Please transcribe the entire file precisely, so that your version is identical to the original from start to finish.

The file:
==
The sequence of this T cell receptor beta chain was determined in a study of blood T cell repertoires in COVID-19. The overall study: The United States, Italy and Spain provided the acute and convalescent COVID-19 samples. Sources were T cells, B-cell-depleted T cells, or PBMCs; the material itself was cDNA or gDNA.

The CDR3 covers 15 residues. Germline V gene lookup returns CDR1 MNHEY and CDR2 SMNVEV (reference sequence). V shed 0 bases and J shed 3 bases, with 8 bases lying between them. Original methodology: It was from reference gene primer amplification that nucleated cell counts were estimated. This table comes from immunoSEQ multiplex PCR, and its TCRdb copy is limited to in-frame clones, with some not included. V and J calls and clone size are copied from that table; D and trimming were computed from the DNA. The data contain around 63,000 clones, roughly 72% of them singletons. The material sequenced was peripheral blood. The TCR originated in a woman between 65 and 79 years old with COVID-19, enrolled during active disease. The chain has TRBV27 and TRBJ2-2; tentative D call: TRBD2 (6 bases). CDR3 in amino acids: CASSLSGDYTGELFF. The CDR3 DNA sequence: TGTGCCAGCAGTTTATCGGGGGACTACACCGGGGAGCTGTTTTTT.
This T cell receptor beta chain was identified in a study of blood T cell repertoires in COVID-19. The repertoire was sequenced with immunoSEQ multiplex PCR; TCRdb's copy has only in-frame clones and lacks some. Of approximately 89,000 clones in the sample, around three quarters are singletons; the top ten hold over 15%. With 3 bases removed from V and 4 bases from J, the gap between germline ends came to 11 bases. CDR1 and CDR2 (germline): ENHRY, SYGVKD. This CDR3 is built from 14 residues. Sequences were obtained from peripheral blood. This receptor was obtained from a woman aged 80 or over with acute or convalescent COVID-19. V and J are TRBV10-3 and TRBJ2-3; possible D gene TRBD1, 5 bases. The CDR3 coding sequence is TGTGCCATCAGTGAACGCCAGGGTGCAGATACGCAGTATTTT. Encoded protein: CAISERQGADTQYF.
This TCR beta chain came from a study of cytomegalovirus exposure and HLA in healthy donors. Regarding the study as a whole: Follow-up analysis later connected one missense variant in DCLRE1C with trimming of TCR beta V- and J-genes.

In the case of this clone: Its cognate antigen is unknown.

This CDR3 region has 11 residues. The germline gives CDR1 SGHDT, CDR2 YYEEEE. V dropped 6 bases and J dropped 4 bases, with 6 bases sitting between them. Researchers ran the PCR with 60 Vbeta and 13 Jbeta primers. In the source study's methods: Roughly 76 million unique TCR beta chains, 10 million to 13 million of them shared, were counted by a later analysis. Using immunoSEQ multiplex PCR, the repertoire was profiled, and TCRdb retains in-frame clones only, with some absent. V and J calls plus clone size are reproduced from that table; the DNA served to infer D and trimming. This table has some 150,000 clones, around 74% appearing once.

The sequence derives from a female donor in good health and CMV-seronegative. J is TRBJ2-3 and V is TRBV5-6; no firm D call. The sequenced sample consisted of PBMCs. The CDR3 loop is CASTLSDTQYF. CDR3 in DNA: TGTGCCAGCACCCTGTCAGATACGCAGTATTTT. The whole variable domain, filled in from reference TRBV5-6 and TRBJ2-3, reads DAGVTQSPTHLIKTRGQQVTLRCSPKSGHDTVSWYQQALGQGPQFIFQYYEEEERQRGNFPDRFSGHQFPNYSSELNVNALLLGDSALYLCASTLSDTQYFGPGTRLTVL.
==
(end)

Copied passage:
The sequence of this T cell receptor beta chain was determined in a study of blood T cell repertoires in COVID-19. The overall study: The United States, Italy and Spain provided the acute and convalescent COVID-19 samples. Sources were T cells, B-cell-depleted T cells, or PBMCs; the material itself was cDNA or gDNA.

The CDR3 covers 15 residues. Germline V gene lookup returns CDR1 MNHEY and CDR2 SMNVEV (reference sequence). V shed 0 bases and J shed 3 bases, with 8 bases lying between them. Original methodology: It was from reference gene primer amplification that nucleated cell counts were estimated. This table comes from immunoSEQ multiplex PCR, and its TCRdb copy is limited to in-frame clones, with some not included. V and J calls and clone size are copied from that table; D and trimming were computed from the DNA. The data contain around 63,000 clones, roughly 72% of them singletons. The material sequenced was peripheral blood. The TCR originated in a woman between 65 and 79 years old with COVID-19, enrolled during active disease. The chain has TRBV27 and TRBJ2-2; tentative D call: TRBD2 (6 bases). CDR3 in amino acids: CASSLSGDYTGELFF. The CDR3 DNA sequence: TGTGCCAGCAGTTTATCGGGGGACTACACCGGGGAGCTGTTTTTT.
This T cell receptor beta chain was identified in a study of blood T cell repertoires in COVID-19. The repertoire was sequenced with immunoSEQ multiplex PCR; TCRdb's copy has only in-frame clones and lacks some. Of approximately 89,000 clones in the sample, around three quarters are singletons; the top ten hold over 15%. With 3 bases removed from V and 4 bases from J, the gap between germline ends came to 11 bases. CDR1 and CDR2 (germline): ENHRY, SYGVKD. This CDR3 is built from 14 residues. Sequences were obtained from peripheral blood. This receptor was obtained from a woman aged 80 or over with acute or convalescent COVID-19. V and J are TRBV10-3 and TRBJ2-3; possible D gene TRBD1, 5 bases. The CDR3 coding sequence is TGTGCCATCAGTGAACGCCAGGGTGCAGATACGCAGTATTTT. Encoded protein: CAISERQGADTQYF.
This TCR beta chain came from a study of cytomegalovirus exposure and HLA in healthy donors. Regarding the study as a whole: Follow-up analysis later connected one missense variant in DCLRE1C with trimming of TCR beta V- and J-genes.

In the case of this clone: Its cognate antigen is unknown.

This CDR3 region has 11 residues. The germline gives CDR1 SGHDT, CDR2 YYEEEE. V dropped 6 bases and J dropped 4 bases, with 6 bases sitting between them. Researchers ran the PCR with 60 Vbeta and 13 Jbeta primers. In the source study's methods: Roughly 76 million unique TCR beta chains, 10 million to 13 million of them shared, were counted by a later analysis. Using immunoSEQ multiplex PCR, the repertoire was profiled, and TCRdb retains in-frame clones only, with some absent. V and J calls plus clone size are reproduced from that table; the DNA served to infer D and trimming. This table has some 150,000 clones, around 74% appearing once.

The sequence derives from a female donor in good health and CMV-seronegative. J is TRBJ2-3 and V is TRBV5-6; no firm D call. The sequenced sample consisted of PBMCs. The CDR3 loop is CASTLSDTQYF. CDR3 in DNA: TGTGCCAGCACCCTGTCAGATACGCAGTATTTT. The whole variable domain, filled in from reference TRBV5-6 and TRBJ2-3, reads DAGVTQSPTHLIKTRGQQVTLRCSPKSGHDTVSWYQQALGQGPQFIFQYYEEEERQRGNFPDRFSGHQFPNYSSELNVNALLLGDSALYLCASTLSDTQYFGPGTRLTVL.